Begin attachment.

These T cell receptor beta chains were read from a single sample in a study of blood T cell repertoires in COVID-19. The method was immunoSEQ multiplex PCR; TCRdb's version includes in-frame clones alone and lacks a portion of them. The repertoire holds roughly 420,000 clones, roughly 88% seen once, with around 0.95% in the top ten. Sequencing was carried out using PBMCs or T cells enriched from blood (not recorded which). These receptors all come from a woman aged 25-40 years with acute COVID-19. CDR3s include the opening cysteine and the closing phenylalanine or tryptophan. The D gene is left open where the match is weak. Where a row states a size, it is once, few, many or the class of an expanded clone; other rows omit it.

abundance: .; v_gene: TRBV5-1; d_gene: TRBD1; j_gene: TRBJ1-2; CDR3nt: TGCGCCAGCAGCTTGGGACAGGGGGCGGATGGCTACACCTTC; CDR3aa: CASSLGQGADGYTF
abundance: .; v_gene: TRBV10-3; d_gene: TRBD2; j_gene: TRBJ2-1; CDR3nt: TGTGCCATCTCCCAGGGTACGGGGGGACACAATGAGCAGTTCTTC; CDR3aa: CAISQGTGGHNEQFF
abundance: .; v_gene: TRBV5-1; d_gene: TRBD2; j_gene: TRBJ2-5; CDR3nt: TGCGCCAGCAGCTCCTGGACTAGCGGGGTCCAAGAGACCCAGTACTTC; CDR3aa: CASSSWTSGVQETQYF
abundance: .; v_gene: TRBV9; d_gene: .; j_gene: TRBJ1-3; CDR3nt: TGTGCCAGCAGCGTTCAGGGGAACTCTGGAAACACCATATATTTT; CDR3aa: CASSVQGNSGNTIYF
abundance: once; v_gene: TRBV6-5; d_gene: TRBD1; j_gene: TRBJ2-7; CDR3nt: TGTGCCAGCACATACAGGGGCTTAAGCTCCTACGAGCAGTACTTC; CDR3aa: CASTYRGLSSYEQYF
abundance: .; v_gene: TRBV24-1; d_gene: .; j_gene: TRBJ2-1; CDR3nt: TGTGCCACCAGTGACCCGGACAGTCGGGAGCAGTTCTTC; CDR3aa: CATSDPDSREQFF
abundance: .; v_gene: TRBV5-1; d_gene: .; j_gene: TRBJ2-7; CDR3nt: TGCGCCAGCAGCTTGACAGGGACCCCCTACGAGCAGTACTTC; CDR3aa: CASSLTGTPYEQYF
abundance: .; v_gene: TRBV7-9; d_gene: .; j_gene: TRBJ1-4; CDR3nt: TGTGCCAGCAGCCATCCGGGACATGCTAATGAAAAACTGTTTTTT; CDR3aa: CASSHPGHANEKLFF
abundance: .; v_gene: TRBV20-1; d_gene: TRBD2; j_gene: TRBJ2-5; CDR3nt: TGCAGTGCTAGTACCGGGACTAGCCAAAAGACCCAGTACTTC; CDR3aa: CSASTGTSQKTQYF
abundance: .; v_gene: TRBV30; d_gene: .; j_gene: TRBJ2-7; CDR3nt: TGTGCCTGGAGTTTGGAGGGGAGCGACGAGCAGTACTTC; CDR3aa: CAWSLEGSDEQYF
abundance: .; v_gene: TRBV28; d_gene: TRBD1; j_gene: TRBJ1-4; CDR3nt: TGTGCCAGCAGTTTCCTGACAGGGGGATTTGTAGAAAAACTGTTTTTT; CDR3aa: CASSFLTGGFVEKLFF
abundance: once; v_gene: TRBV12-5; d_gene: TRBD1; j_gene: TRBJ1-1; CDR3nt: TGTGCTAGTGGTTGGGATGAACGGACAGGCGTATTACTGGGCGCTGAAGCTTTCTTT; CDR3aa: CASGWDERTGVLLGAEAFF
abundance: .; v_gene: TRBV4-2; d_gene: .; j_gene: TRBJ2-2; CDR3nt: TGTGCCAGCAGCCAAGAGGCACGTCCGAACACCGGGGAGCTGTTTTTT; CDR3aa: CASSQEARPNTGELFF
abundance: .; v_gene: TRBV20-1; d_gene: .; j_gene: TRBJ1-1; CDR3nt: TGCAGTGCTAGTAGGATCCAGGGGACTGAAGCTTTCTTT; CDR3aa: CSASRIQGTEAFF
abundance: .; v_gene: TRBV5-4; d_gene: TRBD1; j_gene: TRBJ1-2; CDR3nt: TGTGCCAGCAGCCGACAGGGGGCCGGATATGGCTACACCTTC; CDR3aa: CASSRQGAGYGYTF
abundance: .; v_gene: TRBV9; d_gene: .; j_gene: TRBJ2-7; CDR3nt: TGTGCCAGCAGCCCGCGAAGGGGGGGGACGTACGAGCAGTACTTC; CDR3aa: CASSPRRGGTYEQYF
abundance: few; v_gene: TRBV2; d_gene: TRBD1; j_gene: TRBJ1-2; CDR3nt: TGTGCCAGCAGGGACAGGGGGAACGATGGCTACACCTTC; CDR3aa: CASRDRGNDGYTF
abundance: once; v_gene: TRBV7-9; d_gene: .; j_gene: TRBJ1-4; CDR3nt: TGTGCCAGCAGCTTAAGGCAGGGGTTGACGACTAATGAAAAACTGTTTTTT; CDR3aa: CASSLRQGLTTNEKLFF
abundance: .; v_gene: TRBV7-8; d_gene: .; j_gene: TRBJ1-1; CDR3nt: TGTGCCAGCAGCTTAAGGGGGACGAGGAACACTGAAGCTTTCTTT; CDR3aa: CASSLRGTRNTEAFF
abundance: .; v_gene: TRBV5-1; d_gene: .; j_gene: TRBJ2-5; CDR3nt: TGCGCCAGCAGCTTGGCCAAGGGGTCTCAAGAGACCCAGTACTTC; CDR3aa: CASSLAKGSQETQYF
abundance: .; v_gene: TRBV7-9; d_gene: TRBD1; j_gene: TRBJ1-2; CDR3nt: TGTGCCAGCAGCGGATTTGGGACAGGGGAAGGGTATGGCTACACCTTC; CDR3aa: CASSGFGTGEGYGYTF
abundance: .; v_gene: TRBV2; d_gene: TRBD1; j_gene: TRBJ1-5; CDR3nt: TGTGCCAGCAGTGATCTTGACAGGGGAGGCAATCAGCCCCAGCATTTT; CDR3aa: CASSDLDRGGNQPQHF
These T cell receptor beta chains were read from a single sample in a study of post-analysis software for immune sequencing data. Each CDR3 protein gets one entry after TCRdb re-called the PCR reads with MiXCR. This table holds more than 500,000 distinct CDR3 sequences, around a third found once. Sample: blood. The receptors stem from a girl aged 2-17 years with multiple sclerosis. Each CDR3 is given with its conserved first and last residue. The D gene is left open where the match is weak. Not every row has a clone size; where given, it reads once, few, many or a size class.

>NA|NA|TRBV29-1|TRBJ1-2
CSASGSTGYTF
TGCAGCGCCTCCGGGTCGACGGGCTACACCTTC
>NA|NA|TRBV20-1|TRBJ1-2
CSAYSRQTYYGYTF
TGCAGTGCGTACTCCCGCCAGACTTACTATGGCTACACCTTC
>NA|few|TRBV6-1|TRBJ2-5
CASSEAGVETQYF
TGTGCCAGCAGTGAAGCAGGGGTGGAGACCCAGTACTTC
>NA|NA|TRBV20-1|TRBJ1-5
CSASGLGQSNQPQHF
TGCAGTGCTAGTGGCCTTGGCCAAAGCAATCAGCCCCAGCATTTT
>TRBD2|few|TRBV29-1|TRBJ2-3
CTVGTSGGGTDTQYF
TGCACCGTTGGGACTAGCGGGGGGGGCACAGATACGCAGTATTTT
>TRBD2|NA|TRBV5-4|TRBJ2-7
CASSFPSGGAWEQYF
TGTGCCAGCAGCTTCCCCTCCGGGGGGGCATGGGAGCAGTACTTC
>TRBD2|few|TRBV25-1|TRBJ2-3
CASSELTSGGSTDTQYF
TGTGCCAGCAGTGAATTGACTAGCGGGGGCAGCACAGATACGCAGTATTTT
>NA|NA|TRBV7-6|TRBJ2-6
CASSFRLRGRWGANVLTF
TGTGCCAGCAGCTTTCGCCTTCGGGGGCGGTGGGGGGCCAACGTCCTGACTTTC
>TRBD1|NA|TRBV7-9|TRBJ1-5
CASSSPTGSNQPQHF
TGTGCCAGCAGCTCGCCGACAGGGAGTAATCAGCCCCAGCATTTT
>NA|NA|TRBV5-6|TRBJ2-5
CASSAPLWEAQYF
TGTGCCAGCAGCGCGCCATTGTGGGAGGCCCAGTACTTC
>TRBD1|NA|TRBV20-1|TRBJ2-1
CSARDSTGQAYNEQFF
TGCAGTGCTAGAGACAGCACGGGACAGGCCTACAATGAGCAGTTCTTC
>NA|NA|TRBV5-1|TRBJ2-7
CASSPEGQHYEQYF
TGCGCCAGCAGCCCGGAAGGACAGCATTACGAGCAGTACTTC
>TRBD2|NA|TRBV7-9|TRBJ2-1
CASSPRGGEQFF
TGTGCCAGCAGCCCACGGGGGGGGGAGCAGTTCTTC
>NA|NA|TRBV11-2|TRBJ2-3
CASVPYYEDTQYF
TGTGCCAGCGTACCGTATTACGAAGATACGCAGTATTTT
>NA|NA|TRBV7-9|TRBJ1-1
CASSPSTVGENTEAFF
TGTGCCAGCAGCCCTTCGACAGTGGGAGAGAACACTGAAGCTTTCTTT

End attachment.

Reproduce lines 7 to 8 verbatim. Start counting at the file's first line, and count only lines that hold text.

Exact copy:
abundance: .; v_gene: TRBV24-1; d_gene: .; j_gene: TRBJ2-1; CDR3nt: TGTGCCACCAGTGACCCGGACAGTCGGGAGCAGTTCTTC; CDR3aa: CATSDPDSREQFF
abundance: .; v_gene: TRBV5-1; d_gene: .; j_gene: TRBJ2-7; CDR3nt: TGCGCCAGCAGCTTGACAGGGACCCCCTACGAGCAGTACTTC; CDR3aa: CASSLTGTPYEQYF